How to Compete in the Science Bowl Competition

Similar to Quiz Bowl, the Science Bowl is a high school and middle school academic competition that consists of two teams competing against each other to answer science related questions. A buzzer system is used to answer questions. The Science Bowl is sponsored by the United States Department of Energy. Most of you reading this article probably already know all of this. What you want to know is how to compete in the Science Bowl competition, hence the title. You want to know how to improve your team and chances of winning at a regional Science Bowl or who knows, maybe even the National Science Bowl. So here are some tips from my own experience and the World Wide Web.

Forming a Team

You should first find many enthusiastic students that are interested in participating in the Science Bowl. This way you’ll have a pool of different students in different grades with various strengths in the different sciences. When you have an initial group of students that are interested, have some practice competitions to decide how prepared your potential candidates are. From here you have three different options…

  1. If you have a couple of strong juniors and seniors than maybe you are good enough to compete that year or the next. With more preparation this team should be able to compete well in a regional.
  2. If you don’t have a strong group of juniors and seniors but do have promising freshman and sophomores, choose a few students that you believe have the greatest potential for the future. You probably won’t do well at the regional the first or second year but by the times your tiny freshman and sophomores are juniors and seniors, chances are they will be well prepared, with experience and should be able to compete for the championship at the regional.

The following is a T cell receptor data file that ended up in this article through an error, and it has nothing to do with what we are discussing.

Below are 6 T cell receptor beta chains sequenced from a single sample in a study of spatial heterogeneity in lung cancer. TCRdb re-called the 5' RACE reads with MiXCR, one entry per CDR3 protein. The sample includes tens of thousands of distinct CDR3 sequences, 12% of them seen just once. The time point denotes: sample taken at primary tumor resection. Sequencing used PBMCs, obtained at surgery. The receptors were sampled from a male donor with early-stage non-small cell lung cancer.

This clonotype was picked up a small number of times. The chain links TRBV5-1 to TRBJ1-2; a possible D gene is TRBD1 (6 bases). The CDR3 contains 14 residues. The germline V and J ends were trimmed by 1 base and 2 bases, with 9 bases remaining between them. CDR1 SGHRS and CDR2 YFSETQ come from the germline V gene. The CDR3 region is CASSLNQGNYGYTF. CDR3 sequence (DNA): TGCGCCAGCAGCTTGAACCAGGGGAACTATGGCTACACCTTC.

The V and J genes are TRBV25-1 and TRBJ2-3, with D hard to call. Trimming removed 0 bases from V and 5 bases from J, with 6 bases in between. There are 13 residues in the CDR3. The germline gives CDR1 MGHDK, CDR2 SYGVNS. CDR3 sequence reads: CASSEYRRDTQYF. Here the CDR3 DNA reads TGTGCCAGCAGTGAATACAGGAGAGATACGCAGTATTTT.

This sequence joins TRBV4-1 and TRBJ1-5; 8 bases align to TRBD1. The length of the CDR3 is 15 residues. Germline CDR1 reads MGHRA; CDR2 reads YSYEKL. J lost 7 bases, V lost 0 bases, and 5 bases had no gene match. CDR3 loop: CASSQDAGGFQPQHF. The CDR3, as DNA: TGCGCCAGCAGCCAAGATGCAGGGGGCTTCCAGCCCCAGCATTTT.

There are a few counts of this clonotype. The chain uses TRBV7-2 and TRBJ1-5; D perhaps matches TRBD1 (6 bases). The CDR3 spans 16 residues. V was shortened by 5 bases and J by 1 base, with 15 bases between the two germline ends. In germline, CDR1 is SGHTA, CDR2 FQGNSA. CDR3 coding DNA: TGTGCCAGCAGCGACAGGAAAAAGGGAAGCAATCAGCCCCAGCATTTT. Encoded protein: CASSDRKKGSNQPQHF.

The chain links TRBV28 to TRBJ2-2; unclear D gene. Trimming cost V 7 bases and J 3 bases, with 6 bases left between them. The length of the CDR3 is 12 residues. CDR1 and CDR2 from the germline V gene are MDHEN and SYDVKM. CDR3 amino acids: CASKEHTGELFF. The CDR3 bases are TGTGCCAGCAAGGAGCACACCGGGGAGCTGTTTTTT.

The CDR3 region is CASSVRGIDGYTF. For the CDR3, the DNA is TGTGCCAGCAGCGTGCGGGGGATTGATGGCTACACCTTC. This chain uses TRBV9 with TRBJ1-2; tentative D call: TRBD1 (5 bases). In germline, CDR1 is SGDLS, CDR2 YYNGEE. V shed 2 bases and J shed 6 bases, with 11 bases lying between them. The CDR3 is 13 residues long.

3. You could also go with a balance. Maybe go with 3-4 juniors and seniors and the rest freshman and sophomores. This way if you have some strong upperclassmen, you could still compete while having the underclassmen gain experience.

Warning!!! The sooner your team is chosen the sooner you can practice more realistically but also the sooner your team is chosen, the sooner you remove motivation on making the top team.

Also, some regionals allow two teams from one school to compete. If allowed, bring a second team, that way you have your superstar, A-squad, “Major League” team and than a rookie, B-Squad, “Minor League” team.

When you have your team set, decide who will specialize each of the categories. Remember, the high school categories are: Biology, Chemistry, Earth and Space Science, Energy, Mathematics, and Physics. According to http://www.wikihow.com/Prepare-for-the-Science-Bowl, it’s recommended that each team member specialize in 2-3 categories, I agree. Make sure that every subject is covered, don’t leave one out just because it’s too hard or you haven’t learned it yet.

Preparing for Competition

If you want to win at a regional science bowl, than you have to study. Each team member needs to study their own respective subjects and need to make sure they have a strong grasp on the material. The best place to study is in a classroom. Pay really good attention in your science classes (and your other classes). Make sure you study for every exam and do all of the homework. While doing your work in the classroom will do you well, it won’t do enough to prepare you for competition. You have to do extra studying at home. Go through college textbooks, read them, write notes, and make flashcards. Do EVERYTHING possible to learn the material and then some. Flashcards are an excellent way to practice vocabulary.